Author’s Note: This was originally written as an oratorical, congregant-led sermon (except the last few lines which were delivered extemporaneously during my talk ). Thus, in a battle between grammatical accuracy and auditory appeal, the sound rules the day. Be patient with me and please, enjoy the lesson and leave your input below!
Good afternoon brothers and sisters. My name is Tiffany Osborn, and I’m grateful for the opportunity I have to speak to you. My thoughts today differ somewhat from many of the lessons we typically hear.
We frequently hear about the common cycle of temptation, hard-heartedness, sin, repentance, gratitude and the resulting peace and happiness we feel as we become perfected through the Atonement of Jesus Christ.
Today, however, I wish to speak candidly about what happens when, through no fault of our own, we find ourselves devoid of the peace and happiness that normally accompany the pursuit of living a righteous life.
It’s important that we distinguish the difference between the unsettled, unhappy nature of sin and the legitimate trial of mental and emotional sickness.
There is a dangerous misconception that if we are unhappy it is always because we are sinning. Certainly it’s important to take a brutally honest inventory of where we are in relation to where we ought to be, and how we can more fully live after the manner of happiness but I want to be clear about what we should do in cases where we’ve done nothing wrong and we still experience a heavy heart.
Today, I want to look at the heart and the mind and what happens when they don’t work synergistically with one another. It is my prayer that my message today can be a conduit through which the Spirit can clearly communicate with you truths about how to live with and love those who struggle.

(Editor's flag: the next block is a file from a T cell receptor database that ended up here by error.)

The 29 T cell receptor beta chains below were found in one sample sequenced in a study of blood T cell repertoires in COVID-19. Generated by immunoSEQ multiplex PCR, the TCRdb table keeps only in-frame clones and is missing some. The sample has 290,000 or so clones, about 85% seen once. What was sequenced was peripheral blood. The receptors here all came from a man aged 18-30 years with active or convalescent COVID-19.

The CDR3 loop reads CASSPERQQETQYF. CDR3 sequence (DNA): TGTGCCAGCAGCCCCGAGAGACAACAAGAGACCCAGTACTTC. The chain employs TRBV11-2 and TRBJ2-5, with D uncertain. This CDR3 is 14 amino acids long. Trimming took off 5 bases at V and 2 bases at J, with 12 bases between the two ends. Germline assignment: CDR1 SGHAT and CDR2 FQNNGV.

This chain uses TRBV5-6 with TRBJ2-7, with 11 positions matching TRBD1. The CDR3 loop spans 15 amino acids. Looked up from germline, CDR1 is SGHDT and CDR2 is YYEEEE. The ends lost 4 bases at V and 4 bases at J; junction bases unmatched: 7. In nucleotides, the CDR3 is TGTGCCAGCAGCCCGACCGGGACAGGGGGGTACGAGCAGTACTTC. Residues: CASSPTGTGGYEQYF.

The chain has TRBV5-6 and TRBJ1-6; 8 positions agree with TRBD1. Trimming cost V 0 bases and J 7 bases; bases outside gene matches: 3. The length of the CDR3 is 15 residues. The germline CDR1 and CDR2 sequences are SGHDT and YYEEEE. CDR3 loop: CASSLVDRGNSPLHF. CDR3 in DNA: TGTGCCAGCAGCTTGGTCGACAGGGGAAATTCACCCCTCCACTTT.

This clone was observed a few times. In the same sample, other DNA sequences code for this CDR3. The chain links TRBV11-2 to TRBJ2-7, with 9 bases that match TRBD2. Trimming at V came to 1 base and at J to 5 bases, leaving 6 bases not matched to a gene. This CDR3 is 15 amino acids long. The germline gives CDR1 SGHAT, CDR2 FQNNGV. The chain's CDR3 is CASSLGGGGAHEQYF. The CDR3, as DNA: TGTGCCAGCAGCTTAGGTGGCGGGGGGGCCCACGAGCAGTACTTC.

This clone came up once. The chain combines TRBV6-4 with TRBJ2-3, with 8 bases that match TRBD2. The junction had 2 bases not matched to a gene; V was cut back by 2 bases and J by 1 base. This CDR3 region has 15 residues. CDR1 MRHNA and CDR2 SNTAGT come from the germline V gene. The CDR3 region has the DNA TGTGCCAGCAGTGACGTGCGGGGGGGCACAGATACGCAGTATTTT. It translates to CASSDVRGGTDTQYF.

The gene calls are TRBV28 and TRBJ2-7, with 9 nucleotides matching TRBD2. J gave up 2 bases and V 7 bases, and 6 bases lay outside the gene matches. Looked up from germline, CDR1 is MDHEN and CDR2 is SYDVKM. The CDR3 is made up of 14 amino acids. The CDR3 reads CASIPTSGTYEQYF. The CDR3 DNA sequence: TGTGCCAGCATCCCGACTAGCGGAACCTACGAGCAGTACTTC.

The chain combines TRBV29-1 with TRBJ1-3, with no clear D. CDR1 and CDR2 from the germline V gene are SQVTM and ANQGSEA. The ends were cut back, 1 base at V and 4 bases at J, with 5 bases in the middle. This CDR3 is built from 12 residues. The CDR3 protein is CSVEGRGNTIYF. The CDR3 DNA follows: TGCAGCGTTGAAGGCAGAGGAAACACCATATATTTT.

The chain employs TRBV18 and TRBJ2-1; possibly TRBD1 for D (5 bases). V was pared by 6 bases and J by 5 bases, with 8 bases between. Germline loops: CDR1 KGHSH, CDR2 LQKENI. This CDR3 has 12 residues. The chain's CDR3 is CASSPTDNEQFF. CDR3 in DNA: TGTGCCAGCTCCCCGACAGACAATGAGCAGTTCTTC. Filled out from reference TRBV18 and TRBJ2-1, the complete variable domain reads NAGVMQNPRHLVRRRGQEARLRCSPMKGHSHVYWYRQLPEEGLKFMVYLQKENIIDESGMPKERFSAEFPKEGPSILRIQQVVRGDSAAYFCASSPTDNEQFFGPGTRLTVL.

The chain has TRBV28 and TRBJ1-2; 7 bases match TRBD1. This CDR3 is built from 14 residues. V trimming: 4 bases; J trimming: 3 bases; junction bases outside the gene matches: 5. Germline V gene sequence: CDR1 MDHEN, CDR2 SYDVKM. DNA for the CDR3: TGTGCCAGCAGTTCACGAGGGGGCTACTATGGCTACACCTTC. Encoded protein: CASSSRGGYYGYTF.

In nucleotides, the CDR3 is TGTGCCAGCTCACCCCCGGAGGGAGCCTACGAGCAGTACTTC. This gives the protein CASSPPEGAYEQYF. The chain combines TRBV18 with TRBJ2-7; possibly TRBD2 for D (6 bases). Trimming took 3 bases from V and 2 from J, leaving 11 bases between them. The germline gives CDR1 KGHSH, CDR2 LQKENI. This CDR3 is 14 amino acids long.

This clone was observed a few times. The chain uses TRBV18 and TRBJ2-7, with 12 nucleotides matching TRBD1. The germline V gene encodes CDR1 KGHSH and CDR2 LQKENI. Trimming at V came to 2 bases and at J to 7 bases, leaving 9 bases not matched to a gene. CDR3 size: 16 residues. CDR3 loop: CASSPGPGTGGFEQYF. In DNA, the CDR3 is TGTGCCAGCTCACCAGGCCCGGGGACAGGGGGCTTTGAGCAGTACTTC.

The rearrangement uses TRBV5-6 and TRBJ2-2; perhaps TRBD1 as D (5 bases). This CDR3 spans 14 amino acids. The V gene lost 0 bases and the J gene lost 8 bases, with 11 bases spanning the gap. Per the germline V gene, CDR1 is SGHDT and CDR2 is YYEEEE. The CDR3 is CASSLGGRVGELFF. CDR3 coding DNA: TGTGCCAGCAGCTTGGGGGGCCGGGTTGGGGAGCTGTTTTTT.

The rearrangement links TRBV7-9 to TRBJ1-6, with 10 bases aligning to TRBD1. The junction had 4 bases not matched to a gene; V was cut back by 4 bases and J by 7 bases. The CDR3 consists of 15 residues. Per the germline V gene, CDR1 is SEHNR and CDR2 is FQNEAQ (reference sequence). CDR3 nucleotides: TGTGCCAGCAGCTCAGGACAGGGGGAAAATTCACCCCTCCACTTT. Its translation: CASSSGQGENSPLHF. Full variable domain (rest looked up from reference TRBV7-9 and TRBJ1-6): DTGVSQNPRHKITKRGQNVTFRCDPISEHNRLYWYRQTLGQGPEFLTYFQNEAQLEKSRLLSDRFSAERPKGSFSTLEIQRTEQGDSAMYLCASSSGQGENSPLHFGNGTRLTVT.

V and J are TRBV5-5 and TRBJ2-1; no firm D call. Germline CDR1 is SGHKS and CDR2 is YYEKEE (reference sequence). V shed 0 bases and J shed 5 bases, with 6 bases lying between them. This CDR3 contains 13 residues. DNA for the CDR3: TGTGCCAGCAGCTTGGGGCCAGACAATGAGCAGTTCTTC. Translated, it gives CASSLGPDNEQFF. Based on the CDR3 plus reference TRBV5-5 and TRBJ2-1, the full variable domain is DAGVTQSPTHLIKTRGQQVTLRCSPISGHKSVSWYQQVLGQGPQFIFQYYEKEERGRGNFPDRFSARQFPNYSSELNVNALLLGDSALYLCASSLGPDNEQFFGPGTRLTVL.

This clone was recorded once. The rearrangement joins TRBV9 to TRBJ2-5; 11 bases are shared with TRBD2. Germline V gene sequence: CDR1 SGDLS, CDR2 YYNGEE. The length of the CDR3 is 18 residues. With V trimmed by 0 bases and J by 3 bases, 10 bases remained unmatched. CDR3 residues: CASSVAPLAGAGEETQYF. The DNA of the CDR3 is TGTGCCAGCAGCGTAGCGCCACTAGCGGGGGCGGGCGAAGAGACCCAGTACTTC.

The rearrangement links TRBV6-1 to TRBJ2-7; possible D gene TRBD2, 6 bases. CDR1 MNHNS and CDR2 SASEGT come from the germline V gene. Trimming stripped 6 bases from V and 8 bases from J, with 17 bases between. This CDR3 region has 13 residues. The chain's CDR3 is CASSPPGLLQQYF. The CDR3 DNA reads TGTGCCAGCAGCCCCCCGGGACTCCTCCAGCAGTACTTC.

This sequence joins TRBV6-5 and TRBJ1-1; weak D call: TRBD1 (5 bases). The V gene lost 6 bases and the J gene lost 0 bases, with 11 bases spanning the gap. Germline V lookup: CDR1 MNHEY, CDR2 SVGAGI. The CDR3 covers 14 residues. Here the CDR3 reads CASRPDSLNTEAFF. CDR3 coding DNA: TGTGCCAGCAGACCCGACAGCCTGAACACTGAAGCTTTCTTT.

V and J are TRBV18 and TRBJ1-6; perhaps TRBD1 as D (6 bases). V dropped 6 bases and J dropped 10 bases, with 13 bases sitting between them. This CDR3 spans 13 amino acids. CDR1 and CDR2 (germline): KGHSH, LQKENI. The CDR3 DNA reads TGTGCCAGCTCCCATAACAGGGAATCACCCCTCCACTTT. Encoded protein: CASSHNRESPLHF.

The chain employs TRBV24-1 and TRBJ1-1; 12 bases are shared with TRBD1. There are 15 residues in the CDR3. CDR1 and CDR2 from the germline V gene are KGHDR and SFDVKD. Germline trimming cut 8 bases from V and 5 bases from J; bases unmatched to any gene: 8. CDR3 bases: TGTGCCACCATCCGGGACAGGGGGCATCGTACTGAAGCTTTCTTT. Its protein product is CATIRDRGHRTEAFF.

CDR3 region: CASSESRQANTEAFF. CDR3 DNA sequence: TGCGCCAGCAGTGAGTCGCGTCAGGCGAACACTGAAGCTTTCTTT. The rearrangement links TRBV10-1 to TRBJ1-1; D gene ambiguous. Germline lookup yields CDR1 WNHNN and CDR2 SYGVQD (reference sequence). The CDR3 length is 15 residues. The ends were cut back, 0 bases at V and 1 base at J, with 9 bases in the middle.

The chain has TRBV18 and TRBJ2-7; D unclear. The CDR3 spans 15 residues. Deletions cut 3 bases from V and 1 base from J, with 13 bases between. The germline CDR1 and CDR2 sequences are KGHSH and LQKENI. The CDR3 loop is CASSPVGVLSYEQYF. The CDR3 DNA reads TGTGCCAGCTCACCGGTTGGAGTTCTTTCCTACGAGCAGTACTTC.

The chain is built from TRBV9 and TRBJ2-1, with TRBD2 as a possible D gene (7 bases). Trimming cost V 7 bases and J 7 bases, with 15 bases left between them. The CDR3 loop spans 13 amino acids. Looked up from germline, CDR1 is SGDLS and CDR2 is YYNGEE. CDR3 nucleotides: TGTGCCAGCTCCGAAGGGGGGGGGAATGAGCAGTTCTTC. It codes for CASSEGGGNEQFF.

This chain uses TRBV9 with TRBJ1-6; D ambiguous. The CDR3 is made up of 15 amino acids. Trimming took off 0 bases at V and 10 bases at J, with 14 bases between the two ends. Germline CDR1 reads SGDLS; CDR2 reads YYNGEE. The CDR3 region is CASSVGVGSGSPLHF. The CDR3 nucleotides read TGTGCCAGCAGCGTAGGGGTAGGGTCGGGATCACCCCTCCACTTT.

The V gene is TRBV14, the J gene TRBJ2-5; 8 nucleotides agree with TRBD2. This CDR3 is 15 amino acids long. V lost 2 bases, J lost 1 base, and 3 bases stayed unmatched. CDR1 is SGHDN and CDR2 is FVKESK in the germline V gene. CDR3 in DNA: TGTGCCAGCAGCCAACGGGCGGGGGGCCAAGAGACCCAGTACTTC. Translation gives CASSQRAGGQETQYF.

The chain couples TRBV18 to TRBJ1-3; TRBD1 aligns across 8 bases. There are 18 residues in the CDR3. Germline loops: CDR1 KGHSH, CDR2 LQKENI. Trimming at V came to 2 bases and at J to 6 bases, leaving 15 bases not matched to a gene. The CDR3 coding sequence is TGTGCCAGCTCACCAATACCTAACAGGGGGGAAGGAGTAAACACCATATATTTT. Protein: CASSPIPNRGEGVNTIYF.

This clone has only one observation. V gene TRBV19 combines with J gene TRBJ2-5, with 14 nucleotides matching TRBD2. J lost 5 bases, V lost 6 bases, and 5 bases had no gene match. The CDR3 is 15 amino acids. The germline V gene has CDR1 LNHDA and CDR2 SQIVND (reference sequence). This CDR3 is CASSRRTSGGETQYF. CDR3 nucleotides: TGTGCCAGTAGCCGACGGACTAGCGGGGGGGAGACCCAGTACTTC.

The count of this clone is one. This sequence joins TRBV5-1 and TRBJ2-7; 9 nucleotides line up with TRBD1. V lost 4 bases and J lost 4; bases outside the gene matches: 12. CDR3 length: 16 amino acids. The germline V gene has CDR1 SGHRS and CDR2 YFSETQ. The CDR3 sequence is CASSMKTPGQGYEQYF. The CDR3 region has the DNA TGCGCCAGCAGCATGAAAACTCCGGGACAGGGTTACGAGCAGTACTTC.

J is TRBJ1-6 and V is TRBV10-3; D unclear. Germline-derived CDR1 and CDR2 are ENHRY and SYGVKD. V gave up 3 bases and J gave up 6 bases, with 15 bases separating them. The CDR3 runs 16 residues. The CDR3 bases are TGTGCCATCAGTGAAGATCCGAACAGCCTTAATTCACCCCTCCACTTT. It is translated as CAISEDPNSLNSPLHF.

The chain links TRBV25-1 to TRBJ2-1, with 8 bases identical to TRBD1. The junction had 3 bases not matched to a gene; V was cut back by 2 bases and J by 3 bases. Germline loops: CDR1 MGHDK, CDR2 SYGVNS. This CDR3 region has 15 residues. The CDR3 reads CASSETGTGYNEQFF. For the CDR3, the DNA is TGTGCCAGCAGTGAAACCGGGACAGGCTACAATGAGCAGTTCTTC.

Elder Holland explained that the heart is: “…the figurative center of our faith, the poetic location of our loyalties and our values.” In other words, the heart is the center of who we truly are.
So, when people are depressed, anxious, or suicidal, does that mean that their heavy heart is a result of some self-inflicted heart disease? Absolutely not! It’s much more likely that they are the victims of a convincing and lying mind. One that tells them that their struggles make them flawed or broken. A mind that tells them that their heart is far removed from the divinity that is inherently theirs.
What complicates things more is that when people are victims of this oppressive state of mind for too long, it can cause the heart to figuratively break, further confusing the real state of a person’s value.
So, the question becomes: how does someone untangle the lies and sift through the darkness, fear, and hopelessness to ultimately find happiness or at the very least, some sense of peace? I don’t pretend to have all the answers to this complex question, but I can share some of the wisdom I’ve garnered along the way.